By Dr. Francis Akin-John

…The Church Eterna

Our calling is to minister to all these folks, re-gardless of the time of year.

  1. The parties are often numerous, and the exp-ectations are high. Every-body invites the pastor and his family, and every-body expects them to co-me. It’s possible to have an entire month of Decem-ber without a free night if you don’t schedule well. Yet, heaven forbid if you miss a Christmas party!

    Late Billy Graham
  2. Other extra Christmas events usually require ex-tra time. If we play a role in the Christmas musical, practices are necessary. Children’s presentations often require the pastor to be involved at some le-vel. You want to be excited about every performance for the sake of the gospel, but it’s not always easy.
  3. Some of us wrestle bet-ween being with our chur-ch or with our extended family. That’s especially the case when Christmas Eve or Christmas falls on Sunday, as the eve does this year. Some of us want to be with our extended family out of state, but the Christmas event is a big deal. Sometimes, we prio-ritize the church because we feel like we must.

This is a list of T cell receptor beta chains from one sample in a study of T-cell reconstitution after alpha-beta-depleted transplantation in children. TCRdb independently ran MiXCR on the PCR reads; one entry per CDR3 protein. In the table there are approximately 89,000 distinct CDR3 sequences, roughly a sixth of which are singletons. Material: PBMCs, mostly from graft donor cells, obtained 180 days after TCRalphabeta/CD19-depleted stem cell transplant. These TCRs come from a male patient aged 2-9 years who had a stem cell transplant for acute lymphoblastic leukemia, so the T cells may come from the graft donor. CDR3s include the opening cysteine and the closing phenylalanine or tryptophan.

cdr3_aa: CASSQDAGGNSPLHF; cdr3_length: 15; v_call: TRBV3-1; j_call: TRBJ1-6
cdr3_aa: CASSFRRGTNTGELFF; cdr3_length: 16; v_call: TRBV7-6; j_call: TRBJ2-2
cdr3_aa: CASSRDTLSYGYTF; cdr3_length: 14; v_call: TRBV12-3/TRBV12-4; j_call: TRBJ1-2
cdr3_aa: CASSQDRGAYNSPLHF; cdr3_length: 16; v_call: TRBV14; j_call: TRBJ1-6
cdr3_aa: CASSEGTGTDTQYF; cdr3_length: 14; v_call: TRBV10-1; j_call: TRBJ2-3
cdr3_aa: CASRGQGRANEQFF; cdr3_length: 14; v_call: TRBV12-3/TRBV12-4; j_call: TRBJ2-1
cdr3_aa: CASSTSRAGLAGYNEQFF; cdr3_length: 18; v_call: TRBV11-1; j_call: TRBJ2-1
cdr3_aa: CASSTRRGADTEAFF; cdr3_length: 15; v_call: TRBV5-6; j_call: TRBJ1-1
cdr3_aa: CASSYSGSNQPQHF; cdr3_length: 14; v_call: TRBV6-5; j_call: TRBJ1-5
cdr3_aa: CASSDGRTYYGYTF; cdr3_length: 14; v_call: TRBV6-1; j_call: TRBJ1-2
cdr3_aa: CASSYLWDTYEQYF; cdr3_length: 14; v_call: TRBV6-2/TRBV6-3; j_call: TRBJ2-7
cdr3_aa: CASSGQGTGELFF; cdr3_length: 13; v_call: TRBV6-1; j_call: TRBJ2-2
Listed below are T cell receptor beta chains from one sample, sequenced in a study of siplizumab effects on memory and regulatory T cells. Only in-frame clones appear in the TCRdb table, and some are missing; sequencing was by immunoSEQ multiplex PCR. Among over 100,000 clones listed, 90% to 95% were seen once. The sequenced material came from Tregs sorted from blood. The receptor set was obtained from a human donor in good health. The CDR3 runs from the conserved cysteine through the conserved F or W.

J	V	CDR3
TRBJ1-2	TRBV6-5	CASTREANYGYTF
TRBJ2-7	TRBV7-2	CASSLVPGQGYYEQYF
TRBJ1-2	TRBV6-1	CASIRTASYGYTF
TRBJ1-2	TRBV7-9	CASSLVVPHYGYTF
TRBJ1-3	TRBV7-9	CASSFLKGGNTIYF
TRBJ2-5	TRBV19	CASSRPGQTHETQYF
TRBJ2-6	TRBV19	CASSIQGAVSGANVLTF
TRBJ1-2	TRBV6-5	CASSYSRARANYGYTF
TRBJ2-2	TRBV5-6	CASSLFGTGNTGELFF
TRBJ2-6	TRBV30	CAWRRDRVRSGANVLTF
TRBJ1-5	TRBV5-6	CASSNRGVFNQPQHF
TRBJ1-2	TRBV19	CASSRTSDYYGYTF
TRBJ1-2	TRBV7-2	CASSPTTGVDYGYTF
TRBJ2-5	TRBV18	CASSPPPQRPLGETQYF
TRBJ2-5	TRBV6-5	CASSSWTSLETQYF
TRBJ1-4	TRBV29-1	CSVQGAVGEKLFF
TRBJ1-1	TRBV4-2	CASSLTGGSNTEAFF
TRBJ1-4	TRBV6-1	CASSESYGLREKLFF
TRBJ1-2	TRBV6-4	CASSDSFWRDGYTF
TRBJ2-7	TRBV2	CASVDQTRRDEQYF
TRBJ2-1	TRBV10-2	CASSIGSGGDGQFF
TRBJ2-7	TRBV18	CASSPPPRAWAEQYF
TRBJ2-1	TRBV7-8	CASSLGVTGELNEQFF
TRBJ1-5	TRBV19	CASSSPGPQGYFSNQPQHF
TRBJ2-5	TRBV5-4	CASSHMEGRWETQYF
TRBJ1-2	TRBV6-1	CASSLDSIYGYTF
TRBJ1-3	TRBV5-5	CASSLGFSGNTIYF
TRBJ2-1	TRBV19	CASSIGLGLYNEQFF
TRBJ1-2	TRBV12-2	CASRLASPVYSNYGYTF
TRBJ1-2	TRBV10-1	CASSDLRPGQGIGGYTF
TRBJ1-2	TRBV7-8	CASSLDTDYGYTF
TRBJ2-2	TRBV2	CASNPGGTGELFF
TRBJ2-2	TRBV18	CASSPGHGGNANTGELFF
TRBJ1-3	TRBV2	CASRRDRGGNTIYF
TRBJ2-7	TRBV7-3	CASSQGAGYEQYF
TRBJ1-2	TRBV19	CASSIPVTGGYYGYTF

4. We watch, and often participate in, the mater-ialism that pulls at Niger-ian Christianity. We see what it’s doing to our cul-ture. We recog-nize the idols around us, and many of them are things that won’t last. We preach against it, all the while knowing that we’re often guilty, too.
  5. It’s tough to come up with new Christmas ser-mons. We don’t need to come up a new story, of course—the Christmas story is always both sim-ple and glorious. It feels wrong, though, to preach the same message each Christmas, and we want to present it well to a cr-owd that may be present only one Sunday. Many of us try to find a new app-roach to an old story.
  6. Christmas attendance is often like a roller coast-er. Sometimes it decreas-es from December 1 to af-ter the new year. It often increases on the Sunday closest to Christmas, though it’s possible that many members will be aw-ay that weekend, too. Numbers-watching during this season can drive a pastor crazy.
  7. The whole season can be tiring. Churches that operate on a calendar year might still be rushing to complete budgets and volunteer staffing for the next year. Personal and family crises don’t stop just because it’s a holiday. All the Christmas happen-ings are just added on to daily ministry—and it’s wearisome.
  8. Poverty often becomes most real during this season.


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